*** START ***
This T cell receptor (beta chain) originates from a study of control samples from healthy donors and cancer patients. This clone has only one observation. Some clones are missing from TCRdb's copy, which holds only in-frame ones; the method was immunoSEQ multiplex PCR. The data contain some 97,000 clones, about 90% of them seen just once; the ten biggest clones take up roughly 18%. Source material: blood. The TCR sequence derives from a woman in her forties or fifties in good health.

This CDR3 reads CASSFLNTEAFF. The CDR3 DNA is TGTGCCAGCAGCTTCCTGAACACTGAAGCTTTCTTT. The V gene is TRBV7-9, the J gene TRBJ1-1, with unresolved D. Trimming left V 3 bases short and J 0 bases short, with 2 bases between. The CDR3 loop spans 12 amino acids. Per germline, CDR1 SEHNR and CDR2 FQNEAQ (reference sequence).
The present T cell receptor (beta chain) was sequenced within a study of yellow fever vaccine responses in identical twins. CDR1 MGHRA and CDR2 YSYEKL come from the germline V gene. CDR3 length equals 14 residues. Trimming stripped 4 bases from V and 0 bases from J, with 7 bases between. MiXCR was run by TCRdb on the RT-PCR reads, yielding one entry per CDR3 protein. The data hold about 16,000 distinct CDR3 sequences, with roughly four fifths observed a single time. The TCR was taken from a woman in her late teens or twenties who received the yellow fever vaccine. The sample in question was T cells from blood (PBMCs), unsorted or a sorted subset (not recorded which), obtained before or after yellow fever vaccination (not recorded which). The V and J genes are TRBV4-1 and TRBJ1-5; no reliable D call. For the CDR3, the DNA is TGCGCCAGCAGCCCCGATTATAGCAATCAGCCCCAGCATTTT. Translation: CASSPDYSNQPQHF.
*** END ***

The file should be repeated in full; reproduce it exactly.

This T cell receptor (beta chain) originates from a study of control samples from healthy donors and cancer patients. This clone has only one observation. Some clones are missing from TCRdb's copy, which holds only in-frame ones; the method was immunoSEQ multiplex PCR. The data contain some 97,000 clones, about 90% of them seen just once; the ten biggest clones take up roughly 18%. Source material: blood. The TCR sequence derives from a woman in her forties or fifties in good health.

This CDR3 reads CASSFLNTEAFF. The CDR3 DNA is TGTGCCAGCAGCTTCCTGAACACTGAAGCTTTCTTT. The V gene is TRBV7-9, the J gene TRBJ1-1, with unresolved D. Trimming left V 3 bases short and J 0 bases short, with 2 bases between. The CDR3 loop spans 12 amino acids. Per germline, CDR1 SEHNR and CDR2 FQNEAQ (reference sequence).
The present T cell receptor (beta chain) was sequenced within a study of yellow fever vaccine responses in identical twins. CDR1 MGHRA and CDR2 YSYEKL come from the germline V gene. CDR3 length equals 14 residues. Trimming stripped 4 bases from V and 0 bases from J, with 7 bases between. MiXCR was run by TCRdb on the RT-PCR reads, yielding one entry per CDR3 protein. The data hold about 16,000 distinct CDR3 sequences, with roughly four fifths observed a single time. The TCR was taken from a woman in her late teens or twenties who received the yellow fever vaccine. The sample in question was T cells from blood (PBMCs), unsorted or a sorted subset (not recorded which), obtained before or after yellow fever vaccination (not recorded which). The V and J genes are TRBV4-1 and TRBJ1-5; no reliable D call. For the CDR3, the DNA is TGCGCCAGCAGCCCCGATTATAGCAATCAGCCCCAGCATTTT. Translation: CASSPDYSNQPQHF.